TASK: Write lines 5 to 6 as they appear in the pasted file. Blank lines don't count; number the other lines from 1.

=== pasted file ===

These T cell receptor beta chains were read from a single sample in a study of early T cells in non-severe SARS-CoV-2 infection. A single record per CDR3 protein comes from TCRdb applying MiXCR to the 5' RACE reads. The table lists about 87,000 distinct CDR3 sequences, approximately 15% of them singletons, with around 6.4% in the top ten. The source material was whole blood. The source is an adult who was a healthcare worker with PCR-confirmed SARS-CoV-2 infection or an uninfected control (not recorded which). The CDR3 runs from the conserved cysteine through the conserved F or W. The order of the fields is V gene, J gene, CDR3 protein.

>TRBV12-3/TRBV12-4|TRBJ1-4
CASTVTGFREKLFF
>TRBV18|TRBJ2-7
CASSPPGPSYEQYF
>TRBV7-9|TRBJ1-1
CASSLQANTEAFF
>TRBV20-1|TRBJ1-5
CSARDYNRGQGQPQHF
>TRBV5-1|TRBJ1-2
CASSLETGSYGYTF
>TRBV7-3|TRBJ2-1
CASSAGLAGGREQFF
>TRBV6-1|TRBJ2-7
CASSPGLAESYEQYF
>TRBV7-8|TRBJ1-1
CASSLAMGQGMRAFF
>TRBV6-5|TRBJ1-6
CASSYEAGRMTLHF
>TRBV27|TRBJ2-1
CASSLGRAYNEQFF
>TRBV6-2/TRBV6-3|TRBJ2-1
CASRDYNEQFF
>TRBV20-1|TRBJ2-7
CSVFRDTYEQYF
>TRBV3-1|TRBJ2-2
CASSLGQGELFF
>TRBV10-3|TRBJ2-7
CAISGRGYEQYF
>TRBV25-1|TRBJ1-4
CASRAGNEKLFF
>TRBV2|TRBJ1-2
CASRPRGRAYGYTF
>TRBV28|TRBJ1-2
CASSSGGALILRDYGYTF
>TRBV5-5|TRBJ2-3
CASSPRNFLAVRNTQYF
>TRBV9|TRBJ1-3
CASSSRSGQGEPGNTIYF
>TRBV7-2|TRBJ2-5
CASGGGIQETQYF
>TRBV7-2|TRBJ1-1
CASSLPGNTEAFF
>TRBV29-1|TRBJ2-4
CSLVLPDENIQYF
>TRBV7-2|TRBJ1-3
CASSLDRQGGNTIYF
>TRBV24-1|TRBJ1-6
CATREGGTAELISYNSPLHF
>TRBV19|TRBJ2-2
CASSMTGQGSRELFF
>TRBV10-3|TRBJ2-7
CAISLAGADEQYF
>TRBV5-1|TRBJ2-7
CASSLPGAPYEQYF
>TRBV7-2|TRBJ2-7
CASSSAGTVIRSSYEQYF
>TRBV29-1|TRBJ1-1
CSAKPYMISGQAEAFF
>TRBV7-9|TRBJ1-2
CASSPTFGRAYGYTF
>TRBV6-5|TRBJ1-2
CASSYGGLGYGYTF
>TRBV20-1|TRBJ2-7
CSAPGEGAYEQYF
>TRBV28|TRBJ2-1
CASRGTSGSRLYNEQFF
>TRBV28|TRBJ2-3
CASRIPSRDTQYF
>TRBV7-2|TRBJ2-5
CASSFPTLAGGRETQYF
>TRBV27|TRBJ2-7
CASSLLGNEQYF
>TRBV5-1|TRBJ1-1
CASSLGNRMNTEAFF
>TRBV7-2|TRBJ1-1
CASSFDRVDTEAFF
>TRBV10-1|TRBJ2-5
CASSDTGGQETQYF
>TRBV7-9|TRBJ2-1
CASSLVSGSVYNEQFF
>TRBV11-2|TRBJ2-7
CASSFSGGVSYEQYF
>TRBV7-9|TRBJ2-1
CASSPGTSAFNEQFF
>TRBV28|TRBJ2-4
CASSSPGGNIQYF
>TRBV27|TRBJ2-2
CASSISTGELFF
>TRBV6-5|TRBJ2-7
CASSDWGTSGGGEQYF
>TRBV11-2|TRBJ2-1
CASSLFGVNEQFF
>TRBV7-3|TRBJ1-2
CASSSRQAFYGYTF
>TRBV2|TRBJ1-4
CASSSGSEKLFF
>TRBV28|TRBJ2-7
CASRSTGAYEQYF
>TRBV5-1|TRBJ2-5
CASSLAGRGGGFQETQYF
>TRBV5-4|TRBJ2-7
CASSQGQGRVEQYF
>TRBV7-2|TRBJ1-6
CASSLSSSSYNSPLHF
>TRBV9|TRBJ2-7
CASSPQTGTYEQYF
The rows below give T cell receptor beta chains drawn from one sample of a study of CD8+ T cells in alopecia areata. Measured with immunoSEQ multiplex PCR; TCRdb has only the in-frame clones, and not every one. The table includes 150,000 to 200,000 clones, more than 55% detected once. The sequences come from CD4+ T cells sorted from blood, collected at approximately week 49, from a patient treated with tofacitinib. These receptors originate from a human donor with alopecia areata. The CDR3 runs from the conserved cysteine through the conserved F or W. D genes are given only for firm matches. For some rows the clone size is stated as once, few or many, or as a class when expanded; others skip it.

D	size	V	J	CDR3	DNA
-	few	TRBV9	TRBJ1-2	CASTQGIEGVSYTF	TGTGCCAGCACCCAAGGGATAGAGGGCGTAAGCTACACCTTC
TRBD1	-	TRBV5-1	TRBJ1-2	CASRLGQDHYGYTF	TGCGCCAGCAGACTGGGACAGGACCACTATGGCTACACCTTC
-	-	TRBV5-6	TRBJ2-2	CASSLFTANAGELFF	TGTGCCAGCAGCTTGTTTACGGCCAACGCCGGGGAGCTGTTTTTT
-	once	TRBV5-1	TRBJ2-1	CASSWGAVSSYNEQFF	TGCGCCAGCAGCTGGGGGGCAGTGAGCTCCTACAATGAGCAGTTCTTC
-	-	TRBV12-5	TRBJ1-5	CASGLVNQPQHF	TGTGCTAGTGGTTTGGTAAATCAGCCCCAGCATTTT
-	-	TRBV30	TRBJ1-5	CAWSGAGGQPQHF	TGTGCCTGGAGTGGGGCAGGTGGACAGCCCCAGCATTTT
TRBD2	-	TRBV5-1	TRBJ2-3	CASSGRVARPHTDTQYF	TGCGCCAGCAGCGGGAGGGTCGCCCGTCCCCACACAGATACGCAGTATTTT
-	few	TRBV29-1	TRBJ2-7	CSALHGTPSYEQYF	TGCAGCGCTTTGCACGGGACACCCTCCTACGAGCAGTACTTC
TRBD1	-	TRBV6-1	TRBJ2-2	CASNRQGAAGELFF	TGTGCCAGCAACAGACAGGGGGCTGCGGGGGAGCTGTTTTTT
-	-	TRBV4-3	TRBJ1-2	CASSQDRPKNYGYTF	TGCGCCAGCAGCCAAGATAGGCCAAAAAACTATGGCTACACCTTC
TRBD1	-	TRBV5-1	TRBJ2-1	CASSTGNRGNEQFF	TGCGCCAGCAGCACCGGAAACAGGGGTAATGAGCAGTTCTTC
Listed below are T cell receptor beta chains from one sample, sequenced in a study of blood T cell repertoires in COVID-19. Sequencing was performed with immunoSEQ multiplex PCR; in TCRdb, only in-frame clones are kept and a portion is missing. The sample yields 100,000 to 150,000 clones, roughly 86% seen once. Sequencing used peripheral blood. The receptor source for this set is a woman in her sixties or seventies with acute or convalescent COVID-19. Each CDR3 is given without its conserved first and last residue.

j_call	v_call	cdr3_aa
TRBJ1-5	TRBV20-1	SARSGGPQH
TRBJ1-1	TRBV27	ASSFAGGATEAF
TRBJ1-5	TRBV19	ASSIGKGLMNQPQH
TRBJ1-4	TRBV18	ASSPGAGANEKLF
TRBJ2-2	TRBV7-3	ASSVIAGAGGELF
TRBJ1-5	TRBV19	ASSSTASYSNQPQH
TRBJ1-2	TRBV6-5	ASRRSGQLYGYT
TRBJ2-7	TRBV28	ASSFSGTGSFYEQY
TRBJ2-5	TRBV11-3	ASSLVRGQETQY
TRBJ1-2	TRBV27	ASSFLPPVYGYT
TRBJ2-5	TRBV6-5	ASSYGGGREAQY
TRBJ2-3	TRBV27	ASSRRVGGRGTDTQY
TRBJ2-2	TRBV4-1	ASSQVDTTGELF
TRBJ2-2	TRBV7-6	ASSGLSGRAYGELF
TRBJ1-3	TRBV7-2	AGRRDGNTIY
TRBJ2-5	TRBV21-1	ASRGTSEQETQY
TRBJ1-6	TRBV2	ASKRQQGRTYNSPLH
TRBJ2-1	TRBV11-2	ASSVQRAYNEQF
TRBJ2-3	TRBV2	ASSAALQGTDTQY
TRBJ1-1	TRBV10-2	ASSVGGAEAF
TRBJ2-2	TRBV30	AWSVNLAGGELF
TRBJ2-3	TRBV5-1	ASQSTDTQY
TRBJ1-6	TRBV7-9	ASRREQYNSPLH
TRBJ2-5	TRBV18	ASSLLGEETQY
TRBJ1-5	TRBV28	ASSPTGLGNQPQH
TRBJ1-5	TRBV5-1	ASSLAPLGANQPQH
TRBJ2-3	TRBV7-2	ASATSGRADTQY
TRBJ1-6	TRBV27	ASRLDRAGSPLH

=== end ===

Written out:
CASSPPGPSYEQYF
>TRBV7-9|TRBJ1-1